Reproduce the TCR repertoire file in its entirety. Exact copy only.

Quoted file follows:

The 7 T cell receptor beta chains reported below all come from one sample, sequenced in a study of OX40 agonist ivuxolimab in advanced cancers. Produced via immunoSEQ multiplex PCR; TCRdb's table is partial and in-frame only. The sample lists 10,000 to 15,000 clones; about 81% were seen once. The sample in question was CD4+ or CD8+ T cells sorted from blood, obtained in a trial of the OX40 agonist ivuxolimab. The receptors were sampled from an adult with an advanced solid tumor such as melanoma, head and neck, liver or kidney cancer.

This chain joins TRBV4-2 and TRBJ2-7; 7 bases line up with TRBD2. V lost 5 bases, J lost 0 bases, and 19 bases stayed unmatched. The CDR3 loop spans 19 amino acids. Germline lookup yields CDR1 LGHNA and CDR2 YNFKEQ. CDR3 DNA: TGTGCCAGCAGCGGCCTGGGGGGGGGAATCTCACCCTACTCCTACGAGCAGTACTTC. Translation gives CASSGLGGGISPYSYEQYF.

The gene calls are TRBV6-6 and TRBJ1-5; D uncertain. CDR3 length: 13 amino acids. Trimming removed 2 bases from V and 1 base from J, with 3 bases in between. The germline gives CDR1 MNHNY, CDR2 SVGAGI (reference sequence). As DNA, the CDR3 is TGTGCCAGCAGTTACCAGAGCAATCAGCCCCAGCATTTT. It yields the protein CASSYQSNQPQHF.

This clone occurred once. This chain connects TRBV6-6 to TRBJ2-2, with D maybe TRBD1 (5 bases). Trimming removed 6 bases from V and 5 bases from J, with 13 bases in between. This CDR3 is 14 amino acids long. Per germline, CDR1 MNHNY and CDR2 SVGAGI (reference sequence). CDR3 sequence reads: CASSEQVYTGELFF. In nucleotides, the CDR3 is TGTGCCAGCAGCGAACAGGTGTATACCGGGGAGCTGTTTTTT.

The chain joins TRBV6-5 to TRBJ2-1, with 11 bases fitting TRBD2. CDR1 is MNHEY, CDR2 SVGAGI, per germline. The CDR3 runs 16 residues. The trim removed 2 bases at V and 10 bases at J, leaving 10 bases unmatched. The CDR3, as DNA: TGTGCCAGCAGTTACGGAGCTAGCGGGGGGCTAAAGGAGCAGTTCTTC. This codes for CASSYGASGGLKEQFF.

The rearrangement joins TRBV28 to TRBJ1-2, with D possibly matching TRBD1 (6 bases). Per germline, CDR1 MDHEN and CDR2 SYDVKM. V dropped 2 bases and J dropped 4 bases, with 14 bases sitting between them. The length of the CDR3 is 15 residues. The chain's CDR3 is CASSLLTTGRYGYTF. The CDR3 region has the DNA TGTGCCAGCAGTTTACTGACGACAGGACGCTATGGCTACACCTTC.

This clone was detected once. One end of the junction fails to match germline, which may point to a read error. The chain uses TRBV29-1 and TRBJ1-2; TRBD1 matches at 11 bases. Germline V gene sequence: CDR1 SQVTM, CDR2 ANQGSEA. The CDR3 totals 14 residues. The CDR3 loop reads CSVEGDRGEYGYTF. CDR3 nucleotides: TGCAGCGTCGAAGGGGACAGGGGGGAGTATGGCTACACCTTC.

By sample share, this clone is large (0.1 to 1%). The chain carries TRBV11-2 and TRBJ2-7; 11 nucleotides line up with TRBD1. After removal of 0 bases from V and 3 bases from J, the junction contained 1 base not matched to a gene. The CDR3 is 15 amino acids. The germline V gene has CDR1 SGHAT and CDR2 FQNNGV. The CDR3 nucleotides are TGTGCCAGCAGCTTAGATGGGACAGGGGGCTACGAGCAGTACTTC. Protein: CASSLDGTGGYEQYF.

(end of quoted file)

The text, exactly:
The 7 T cell receptor beta chains reported below all come from one sample, sequenced in a study of OX40 agonist ivuxolimab in advanced cancers. Produced via immunoSEQ multiplex PCR; TCRdb's table is partial and in-frame only. The sample lists 10,000 to 15,000 clones; about 81% were seen once. The sample in question was CD4+ or CD8+ T cells sorted from blood, obtained in a trial of the OX40 agonist ivuxolimab. The receptors were sampled from an adult with an advanced solid tumor such as melanoma, head and neck, liver or kidney cancer.

This chain joins TRBV4-2 and TRBJ2-7; 7 bases line up with TRBD2. V lost 5 bases, J lost 0 bases, and 19 bases stayed unmatched. The CDR3 loop spans 19 amino acids. Germline lookup yields CDR1 LGHNA and CDR2 YNFKEQ. CDR3 DNA: TGTGCCAGCAGCGGCCTGGGGGGGGGAATCTCACCCTACTCCTACGAGCAGTACTTC. Translation gives CASSGLGGGISPYSYEQYF.

The gene calls are TRBV6-6 and TRBJ1-5; D uncertain. CDR3 length: 13 amino acids. Trimming removed 2 bases from V and 1 base from J, with 3 bases in between. The germline gives CDR1 MNHNY, CDR2 SVGAGI (reference sequence). As DNA, the CDR3 is TGTGCCAGCAGTTACCAGAGCAATCAGCCCCAGCATTTT. It yields the protein CASSYQSNQPQHF.

This clone occurred once. This chain connects TRBV6-6 to TRBJ2-2, with D maybe TRBD1 (5 bases). Trimming removed 6 bases from V and 5 bases from J, with 13 bases in between. This CDR3 is 14 amino acids long. Per germline, CDR1 MNHNY and CDR2 SVGAGI (reference sequence). CDR3 sequence reads: CASSEQVYTGELFF. In nucleotides, the CDR3 is TGTGCCAGCAGCGAACAGGTGTATACCGGGGAGCTGTTTTTT.

The chain joins TRBV6-5 to TRBJ2-1, with 11 bases fitting TRBD2. CDR1 is MNHEY, CDR2 SVGAGI, per germline. The CDR3 runs 16 residues. The trim removed 2 bases at V and 10 bases at J, leaving 10 bases unmatched. The CDR3, as DNA: TGTGCCAGCAGTTACGGAGCTAGCGGGGGGCTAAAGGAGCAGTTCTTC. This codes for CASSYGASGGLKEQFF.

The rearrangement joins TRBV28 to TRBJ1-2, with D possibly matching TRBD1 (6 bases). Per germline, CDR1 MDHEN and CDR2 SYDVKM. V dropped 2 bases and J dropped 4 bases, with 14 bases sitting between them. The length of the CDR3 is 15 residues. The chain's CDR3 is CASSLLTTGRYGYTF. The CDR3 region has the DNA TGTGCCAGCAGTTTACTGACGACAGGACGCTATGGCTACACCTTC.

This clone was detected once. One end of the junction fails to match germline, which may point to a read error. The chain uses TRBV29-1 and TRBJ1-2; TRBD1 matches at 11 bases. Germline V gene sequence: CDR1 SQVTM, CDR2 ANQGSEA. The CDR3 totals 14 residues. The CDR3 loop reads CSVEGDRGEYGYTF. CDR3 nucleotides: TGCAGCGTCGAAGGGGACAGGGGGGAGTATGGCTACACCTTC.

By sample share, this clone is large (0.1 to 1%). The chain carries TRBV11-2 and TRBJ2-7; 11 nucleotides line up with TRBD1. After removal of 0 bases from V and 3 bases from J, the junction contained 1 base not matched to a gene. The CDR3 is 15 amino acids. The germline V gene has CDR1 SGHAT and CDR2 FQNNGV. The CDR3 nucleotides are TGTGCCAGCAGCTTAGATGGGACAGGGGGCTACGAGCAGTACTTC. Protein: CASSLDGTGGYEQYF.